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Jake DeBrusk has eight goals and seven assists in his last 10 games.
Jake DeBrusk has eight goals and seven assists in his last 10 games.JIM DAVIS/GLOBE STAFF/Globe Staff

No Bruin has a hotter hand than Jake DeBrusk, but it appears he will be cooling his heels for a few games.

The second-line winger missed Thursday’s game against the Panthers at TD Garden with a lower-body injury. DeBrusk, who blocked a shot with his left foot early in Tuesday’s win over Carolina, possibly has a cracked bone that will need time to mend. He is officially day to day.

“I don’t believe it’s anything major,” coach Bruce Cassidy said. “It may be a couple days. He might be ready Saturday, it might be a week. I don’t think it’s anything noteworthy that’ll keep him out an extended period of time.”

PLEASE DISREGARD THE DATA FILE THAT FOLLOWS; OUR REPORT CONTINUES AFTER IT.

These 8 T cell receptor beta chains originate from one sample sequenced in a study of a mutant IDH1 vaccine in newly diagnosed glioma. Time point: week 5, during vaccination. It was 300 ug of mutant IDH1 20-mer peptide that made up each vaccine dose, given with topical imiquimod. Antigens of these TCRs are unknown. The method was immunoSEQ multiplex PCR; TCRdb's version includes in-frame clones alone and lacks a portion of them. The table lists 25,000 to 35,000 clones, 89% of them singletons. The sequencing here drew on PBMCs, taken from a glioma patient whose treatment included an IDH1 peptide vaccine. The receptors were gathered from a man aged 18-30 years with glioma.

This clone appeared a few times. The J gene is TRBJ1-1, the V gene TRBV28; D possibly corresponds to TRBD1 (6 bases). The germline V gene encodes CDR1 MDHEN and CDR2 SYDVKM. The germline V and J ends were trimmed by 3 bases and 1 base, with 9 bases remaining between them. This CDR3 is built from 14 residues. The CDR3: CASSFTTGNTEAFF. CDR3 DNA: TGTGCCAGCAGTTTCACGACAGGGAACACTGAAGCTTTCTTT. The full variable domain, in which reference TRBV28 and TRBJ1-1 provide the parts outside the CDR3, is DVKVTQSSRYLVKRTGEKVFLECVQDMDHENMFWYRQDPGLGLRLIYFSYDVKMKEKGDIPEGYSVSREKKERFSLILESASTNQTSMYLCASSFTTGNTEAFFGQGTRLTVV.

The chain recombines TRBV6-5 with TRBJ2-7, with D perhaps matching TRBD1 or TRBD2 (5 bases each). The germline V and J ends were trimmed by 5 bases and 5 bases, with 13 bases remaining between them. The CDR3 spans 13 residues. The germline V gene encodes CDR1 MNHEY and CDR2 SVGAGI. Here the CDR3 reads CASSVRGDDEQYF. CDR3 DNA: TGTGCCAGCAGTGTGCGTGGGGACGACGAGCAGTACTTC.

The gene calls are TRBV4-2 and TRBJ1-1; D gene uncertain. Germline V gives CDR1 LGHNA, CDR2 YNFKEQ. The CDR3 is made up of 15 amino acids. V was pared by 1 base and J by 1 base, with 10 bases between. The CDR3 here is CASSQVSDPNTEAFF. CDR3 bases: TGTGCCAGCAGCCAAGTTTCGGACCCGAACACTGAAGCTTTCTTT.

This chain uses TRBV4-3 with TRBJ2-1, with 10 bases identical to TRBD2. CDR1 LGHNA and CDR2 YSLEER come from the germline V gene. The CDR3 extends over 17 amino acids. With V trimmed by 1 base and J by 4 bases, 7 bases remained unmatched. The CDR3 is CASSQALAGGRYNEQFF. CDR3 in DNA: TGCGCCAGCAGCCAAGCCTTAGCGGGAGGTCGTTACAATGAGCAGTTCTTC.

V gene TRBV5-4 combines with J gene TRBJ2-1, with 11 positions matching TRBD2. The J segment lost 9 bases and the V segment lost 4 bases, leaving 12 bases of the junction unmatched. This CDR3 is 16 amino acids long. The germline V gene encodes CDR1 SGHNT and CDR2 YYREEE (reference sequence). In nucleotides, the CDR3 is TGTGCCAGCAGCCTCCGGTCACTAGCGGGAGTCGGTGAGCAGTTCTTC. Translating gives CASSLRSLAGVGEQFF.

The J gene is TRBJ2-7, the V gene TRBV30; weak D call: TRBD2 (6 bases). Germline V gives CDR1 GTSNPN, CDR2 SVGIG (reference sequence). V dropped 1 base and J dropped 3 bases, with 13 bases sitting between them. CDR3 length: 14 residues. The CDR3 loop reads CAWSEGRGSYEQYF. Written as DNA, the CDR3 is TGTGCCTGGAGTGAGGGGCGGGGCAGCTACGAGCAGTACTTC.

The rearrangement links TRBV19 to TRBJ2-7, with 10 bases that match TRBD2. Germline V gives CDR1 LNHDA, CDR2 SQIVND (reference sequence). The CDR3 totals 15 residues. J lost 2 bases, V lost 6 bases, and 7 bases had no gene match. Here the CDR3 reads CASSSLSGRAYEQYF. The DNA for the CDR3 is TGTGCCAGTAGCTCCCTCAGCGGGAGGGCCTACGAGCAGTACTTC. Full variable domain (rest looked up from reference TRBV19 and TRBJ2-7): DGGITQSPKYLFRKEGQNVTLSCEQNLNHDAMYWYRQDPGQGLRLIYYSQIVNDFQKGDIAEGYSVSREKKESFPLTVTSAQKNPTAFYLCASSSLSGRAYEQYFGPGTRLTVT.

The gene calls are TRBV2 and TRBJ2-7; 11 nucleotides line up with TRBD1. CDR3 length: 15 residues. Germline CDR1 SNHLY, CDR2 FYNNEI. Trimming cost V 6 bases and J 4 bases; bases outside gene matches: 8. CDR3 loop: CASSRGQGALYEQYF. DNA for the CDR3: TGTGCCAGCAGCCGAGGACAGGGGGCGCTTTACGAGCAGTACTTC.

DeBrusk, a first-time 20-goal scorer as a sophomore (22-12—34 in 57 games), wore a walking boot on his left foot after Wednesday’s practice, in which he had a tough time skating. He did not participate in Thursday’s lightly attended, optional morning skate.

Making good use of his elite speed and considerable grit, DeBrusk had 15 points (eight goals, seven assists) in his previous 10 games, all in the absence of David Pastrnak (Feb. 12 thumb surgery).

DeBrusk’s centerman, David Krejci, also will be missing new addition Marcus Johansson (bruised lung) for at least another week. Krejci began Thursday’s game with Peter Cehlarik and Karson Kuhlman on his wings. Kuhlman was recalled on an emergency basis before puck drop.

Tracking time